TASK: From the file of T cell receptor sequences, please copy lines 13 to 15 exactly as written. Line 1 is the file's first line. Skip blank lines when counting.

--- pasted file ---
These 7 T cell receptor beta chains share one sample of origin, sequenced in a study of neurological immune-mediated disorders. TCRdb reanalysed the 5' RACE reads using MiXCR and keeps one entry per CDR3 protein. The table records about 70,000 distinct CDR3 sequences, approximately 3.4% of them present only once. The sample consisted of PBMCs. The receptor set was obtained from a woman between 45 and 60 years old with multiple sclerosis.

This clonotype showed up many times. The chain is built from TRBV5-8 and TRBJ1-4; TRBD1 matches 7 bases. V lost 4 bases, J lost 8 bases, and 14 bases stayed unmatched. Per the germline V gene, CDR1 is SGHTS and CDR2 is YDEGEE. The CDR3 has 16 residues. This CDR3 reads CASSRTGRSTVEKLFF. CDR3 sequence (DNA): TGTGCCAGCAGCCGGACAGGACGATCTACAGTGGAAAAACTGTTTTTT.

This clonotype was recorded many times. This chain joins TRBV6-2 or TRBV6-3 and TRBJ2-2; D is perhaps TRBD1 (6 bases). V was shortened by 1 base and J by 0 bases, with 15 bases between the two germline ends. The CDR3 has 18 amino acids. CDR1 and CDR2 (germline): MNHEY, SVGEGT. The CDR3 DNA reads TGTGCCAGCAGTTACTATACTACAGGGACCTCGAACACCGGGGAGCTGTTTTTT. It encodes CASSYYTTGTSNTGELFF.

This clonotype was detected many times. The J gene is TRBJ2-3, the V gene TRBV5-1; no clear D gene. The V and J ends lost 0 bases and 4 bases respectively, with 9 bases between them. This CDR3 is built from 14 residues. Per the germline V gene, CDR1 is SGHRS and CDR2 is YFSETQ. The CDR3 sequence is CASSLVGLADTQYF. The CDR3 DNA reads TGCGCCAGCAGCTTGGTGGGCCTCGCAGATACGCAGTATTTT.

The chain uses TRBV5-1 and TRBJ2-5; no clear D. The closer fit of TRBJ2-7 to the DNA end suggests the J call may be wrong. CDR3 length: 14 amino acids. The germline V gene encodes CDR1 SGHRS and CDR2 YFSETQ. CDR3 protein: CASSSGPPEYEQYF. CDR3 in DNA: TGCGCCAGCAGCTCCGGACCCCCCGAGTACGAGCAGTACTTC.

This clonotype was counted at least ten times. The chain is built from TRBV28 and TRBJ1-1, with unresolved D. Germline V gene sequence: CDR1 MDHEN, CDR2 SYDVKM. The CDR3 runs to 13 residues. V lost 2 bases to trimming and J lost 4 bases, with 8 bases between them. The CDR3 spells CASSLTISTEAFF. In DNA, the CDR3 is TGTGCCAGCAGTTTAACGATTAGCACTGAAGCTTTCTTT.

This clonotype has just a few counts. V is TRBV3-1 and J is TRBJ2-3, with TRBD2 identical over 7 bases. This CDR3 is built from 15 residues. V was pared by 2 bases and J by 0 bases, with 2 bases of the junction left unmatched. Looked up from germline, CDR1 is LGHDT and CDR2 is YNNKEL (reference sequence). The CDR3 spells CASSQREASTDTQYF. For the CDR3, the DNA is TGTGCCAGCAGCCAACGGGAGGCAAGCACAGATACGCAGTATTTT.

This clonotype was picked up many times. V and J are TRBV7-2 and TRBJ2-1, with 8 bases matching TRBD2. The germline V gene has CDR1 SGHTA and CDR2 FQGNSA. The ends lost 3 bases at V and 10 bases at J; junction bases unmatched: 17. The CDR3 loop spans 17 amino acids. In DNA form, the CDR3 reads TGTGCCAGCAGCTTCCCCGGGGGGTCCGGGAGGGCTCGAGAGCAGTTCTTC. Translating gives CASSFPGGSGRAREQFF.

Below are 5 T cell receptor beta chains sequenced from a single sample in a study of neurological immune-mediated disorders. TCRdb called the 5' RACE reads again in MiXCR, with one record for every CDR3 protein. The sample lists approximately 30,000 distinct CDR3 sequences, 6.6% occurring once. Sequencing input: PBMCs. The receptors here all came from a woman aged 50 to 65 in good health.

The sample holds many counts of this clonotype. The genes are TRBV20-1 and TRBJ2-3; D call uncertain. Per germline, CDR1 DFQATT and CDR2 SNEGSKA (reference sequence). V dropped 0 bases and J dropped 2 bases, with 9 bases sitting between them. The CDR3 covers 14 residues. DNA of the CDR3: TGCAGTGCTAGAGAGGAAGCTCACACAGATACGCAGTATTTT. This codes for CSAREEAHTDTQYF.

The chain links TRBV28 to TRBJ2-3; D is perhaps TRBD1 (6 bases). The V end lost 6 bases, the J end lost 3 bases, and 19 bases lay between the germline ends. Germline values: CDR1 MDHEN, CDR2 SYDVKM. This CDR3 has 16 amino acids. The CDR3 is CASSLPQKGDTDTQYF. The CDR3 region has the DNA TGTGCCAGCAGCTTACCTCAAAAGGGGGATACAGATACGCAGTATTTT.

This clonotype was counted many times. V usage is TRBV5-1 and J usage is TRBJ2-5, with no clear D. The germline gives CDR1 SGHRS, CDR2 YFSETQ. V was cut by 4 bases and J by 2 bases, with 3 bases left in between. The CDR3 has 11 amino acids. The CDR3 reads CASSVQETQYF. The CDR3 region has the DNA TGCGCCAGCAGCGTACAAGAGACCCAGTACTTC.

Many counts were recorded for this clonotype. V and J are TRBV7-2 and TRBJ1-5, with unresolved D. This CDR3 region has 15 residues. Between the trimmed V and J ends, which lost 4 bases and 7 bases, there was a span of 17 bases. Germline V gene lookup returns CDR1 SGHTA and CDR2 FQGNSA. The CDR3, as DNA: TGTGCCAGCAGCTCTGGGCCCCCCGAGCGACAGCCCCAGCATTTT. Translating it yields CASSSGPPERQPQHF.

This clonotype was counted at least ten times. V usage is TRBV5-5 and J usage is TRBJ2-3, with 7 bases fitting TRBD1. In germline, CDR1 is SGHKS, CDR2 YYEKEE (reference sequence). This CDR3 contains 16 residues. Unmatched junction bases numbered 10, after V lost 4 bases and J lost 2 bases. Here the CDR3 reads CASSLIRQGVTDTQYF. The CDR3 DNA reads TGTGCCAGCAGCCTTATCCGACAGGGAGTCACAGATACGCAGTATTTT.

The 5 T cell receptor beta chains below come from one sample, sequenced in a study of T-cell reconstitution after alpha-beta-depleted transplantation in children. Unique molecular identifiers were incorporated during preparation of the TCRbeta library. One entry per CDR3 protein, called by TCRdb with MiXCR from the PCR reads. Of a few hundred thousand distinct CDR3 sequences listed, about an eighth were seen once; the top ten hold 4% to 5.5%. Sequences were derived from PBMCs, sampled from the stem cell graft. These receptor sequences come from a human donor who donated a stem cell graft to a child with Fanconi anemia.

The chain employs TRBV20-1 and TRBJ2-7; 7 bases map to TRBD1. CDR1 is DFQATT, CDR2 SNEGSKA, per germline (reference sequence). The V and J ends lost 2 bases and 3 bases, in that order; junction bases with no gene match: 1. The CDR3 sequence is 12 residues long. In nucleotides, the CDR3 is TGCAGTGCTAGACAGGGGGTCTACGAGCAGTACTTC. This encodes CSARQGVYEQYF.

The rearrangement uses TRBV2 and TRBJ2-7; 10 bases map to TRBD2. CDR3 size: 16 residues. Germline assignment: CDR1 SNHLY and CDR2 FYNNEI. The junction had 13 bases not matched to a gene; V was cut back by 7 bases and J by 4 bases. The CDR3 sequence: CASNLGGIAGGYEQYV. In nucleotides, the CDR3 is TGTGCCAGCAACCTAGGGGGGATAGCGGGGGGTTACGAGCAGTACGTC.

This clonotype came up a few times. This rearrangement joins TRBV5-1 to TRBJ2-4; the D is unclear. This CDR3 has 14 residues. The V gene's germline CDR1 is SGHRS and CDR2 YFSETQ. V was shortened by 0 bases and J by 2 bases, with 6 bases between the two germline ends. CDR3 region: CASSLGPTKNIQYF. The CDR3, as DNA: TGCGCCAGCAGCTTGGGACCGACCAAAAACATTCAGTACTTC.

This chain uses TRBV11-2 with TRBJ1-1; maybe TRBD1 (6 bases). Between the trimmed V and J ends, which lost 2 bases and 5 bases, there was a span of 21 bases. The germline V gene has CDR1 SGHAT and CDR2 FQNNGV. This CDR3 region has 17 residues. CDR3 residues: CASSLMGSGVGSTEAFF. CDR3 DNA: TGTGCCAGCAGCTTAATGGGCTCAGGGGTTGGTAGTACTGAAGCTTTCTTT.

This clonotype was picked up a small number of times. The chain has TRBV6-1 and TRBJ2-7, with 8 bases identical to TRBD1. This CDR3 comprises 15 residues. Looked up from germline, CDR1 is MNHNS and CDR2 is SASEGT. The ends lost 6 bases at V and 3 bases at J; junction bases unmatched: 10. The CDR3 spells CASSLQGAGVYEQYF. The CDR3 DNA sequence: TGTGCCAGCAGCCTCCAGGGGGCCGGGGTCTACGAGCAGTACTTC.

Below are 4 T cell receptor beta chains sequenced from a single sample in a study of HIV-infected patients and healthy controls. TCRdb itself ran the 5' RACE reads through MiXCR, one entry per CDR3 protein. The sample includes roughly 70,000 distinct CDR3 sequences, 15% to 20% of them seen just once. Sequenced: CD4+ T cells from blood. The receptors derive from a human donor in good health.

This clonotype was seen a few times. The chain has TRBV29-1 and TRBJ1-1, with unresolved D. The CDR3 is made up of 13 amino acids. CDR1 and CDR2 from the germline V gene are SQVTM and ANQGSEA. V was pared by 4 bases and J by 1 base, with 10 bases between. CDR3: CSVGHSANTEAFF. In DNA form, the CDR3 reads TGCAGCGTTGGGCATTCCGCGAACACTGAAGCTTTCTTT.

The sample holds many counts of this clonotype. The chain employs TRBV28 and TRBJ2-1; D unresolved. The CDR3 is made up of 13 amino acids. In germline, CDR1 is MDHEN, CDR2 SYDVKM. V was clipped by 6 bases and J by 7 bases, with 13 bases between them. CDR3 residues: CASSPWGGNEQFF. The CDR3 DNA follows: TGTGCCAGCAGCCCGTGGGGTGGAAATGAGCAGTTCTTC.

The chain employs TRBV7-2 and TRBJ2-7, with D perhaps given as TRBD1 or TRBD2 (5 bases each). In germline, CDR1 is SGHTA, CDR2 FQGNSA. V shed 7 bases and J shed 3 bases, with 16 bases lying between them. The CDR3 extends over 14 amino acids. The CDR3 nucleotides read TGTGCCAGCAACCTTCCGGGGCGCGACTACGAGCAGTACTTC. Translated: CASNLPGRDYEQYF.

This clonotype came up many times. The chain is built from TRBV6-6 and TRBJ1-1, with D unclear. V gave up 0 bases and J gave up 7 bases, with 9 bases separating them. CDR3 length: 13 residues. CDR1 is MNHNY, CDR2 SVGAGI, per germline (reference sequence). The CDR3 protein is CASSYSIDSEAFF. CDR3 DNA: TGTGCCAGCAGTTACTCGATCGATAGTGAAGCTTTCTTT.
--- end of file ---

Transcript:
Many counts were recorded for this clonotype. V and J are TRBV7-2 and TRBJ1-5, with unresolved D. This CDR3 region has 15 residues. Between the trimmed V and J ends, which lost 4 bases and 7 bases, there was a span of 17 bases. Germline V gene lookup returns CDR1 SGHTA and CDR2 FQGNSA. The CDR3, as DNA: TGTGCCAGCAGCTCTGGGCCCCCCGAGCGACAGCCCCAGCATTTT. Translating it yields CASSSGPPERQPQHF.

This clonotype was counted at least ten times. V usage is TRBV5-5 and J usage is TRBJ2-3, with 7 bases fitting TRBD1. In germline, CDR1 is SGHKS, CDR2 YYEKEE (reference sequence). This CDR3 contains 16 residues. Unmatched junction bases numbered 10, after V lost 4 bases and J lost 2 bases. Here the CDR3 reads CASSLIRQGVTDTQYF. The CDR3 DNA reads TGTGCCAGCAGCCTTATCCGACAGGGAGTCACAGATACGCAGTATTTT.

The 5 T cell receptor beta chains below come from one sample, sequenced in a study of T-cell reconstitution after alpha-beta-depleted transplantation in children. Unique molecular identifiers were incorporated during preparation of the TCRbeta library. One entry per CDR3 protein, called by TCRdb with MiXCR from the PCR reads. Of a few hundred thousand distinct CDR3 sequences listed, about an eighth were seen once; the top ten hold 4% to 5.5%. Sequences were derived from PBMCs, sampled from the stem cell graft. These receptor sequences come from a human donor who donated a stem cell graft to a child with Fanconi anemia.